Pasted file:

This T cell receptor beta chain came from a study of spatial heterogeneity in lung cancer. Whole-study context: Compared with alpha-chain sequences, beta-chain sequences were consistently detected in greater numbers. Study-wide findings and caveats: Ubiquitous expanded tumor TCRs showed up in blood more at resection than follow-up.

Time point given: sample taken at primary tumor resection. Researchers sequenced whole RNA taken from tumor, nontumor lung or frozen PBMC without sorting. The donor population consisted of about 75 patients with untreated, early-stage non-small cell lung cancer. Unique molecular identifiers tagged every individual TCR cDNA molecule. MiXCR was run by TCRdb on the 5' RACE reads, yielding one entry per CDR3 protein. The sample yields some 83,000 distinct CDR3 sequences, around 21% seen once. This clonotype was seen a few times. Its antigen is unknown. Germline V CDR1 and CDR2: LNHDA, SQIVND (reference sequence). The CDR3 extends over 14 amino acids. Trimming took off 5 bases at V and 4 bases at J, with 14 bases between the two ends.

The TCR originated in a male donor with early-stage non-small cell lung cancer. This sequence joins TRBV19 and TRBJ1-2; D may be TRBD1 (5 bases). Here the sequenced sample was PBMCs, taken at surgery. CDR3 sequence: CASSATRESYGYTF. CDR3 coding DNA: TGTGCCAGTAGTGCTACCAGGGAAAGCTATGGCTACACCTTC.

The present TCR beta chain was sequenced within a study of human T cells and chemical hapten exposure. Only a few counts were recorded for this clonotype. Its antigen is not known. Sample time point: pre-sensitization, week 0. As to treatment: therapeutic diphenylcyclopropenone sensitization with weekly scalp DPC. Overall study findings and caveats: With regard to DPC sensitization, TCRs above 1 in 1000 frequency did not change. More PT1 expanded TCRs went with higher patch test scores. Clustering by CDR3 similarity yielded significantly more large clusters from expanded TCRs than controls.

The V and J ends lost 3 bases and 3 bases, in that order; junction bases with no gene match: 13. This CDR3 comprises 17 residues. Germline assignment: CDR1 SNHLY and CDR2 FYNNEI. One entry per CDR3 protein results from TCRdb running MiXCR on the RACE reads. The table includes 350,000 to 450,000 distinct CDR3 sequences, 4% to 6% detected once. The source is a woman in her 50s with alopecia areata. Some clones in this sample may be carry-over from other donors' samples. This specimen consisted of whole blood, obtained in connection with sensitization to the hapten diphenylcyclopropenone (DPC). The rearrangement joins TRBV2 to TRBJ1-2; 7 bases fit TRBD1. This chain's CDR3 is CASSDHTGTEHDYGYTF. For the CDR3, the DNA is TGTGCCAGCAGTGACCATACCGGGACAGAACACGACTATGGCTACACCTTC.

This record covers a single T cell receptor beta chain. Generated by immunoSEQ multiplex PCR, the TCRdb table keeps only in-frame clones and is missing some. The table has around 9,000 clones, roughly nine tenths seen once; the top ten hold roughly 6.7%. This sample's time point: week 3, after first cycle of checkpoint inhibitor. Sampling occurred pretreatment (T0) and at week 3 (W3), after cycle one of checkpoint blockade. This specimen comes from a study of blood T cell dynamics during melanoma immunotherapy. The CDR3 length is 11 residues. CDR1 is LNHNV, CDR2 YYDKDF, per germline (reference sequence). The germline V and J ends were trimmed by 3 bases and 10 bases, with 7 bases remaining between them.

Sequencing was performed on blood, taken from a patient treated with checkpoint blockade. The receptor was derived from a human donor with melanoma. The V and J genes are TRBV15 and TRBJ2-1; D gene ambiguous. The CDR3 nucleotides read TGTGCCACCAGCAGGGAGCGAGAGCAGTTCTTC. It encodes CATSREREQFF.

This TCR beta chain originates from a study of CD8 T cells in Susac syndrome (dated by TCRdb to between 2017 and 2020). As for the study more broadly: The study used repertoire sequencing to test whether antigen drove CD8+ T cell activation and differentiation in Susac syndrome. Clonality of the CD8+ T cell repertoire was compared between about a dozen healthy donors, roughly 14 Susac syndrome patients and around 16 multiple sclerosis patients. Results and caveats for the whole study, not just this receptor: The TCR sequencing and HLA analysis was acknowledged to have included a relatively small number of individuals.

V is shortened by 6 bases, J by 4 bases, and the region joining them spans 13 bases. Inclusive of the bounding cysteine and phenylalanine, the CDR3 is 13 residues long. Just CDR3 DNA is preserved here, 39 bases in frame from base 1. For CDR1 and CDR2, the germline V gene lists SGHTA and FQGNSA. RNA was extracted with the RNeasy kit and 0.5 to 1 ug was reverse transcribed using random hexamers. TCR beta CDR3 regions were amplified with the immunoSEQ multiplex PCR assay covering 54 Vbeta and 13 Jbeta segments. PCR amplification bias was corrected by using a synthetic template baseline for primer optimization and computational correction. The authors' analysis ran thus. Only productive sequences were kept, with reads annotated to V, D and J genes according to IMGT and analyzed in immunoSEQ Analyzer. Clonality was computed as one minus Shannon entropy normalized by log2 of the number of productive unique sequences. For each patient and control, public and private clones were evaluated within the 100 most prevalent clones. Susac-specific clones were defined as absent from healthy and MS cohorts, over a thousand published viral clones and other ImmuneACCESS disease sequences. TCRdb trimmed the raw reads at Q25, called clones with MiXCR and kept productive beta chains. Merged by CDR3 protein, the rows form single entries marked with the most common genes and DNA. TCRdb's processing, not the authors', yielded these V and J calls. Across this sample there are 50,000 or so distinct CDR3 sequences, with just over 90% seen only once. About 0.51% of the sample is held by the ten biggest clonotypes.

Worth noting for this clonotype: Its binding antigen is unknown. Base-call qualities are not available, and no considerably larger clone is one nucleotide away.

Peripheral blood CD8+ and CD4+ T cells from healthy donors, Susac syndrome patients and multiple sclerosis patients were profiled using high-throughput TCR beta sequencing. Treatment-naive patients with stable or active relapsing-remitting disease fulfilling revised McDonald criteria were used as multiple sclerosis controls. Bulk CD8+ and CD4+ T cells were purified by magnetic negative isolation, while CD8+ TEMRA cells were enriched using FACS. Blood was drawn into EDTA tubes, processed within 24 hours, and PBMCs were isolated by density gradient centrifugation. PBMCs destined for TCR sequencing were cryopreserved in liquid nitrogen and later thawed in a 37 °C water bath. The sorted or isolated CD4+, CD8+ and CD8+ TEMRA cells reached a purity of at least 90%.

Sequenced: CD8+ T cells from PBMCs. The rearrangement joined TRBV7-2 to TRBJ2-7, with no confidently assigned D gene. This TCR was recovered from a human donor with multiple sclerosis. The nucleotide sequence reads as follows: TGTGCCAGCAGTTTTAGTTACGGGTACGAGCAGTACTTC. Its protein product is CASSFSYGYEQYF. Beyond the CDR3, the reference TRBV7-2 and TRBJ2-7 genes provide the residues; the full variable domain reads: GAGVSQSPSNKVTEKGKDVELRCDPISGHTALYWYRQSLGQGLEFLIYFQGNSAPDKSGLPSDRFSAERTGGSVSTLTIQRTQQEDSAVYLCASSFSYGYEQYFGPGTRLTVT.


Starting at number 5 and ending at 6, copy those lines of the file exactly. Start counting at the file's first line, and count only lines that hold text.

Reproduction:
The V and J ends lost 3 bases and 3 bases, in that order; junction bases with no gene match: 13. This CDR3 comprises 17 residues. Germline assignment: CDR1 SNHLY and CDR2 FYNNEI. One entry per CDR3 protein results from TCRdb running MiXCR on the RACE reads. The table includes 350,000 to 450,000 distinct CDR3 sequences, 4% to 6% detected once. The source is a woman in her 50s with alopecia areata. Some clones in this sample may be carry-over from other donors' samples. This specimen consisted of whole blood, obtained in connection with sensitization to the hapten diphenylcyclopropenone (DPC). The rearrangement joins TRBV2 to TRBJ1-2; 7 bases fit TRBD1. This chain's CDR3 is CASSDHTGTEHDYGYTF. For the CDR3, the DNA is TGTGCCAGCAGTGACCATACCGGGACAGAACACGACTATGGCTACACCTTC.

This record covers a single T cell receptor beta chain. Generated by immunoSEQ multiplex PCR, the TCRdb table keeps only in-frame clones and is missing some. The table has around 9,000 clones, roughly nine tenths seen once; the top ten hold roughly 6.7%. This sample's time point: week 3, after first cycle of checkpoint inhibitor. Sampling occurred pretreatment (T0) and at week 3 (W3), after cycle one of checkpoint blockade. This specimen comes from a study of blood T cell dynamics during melanoma immunotherapy. The CDR3 length is 11 residues. CDR1 is LNHNV, CDR2 YYDKDF, per germline (reference sequence). The germline V and J ends were trimmed by 3 bases and 10 bases, with 7 bases remaining between them.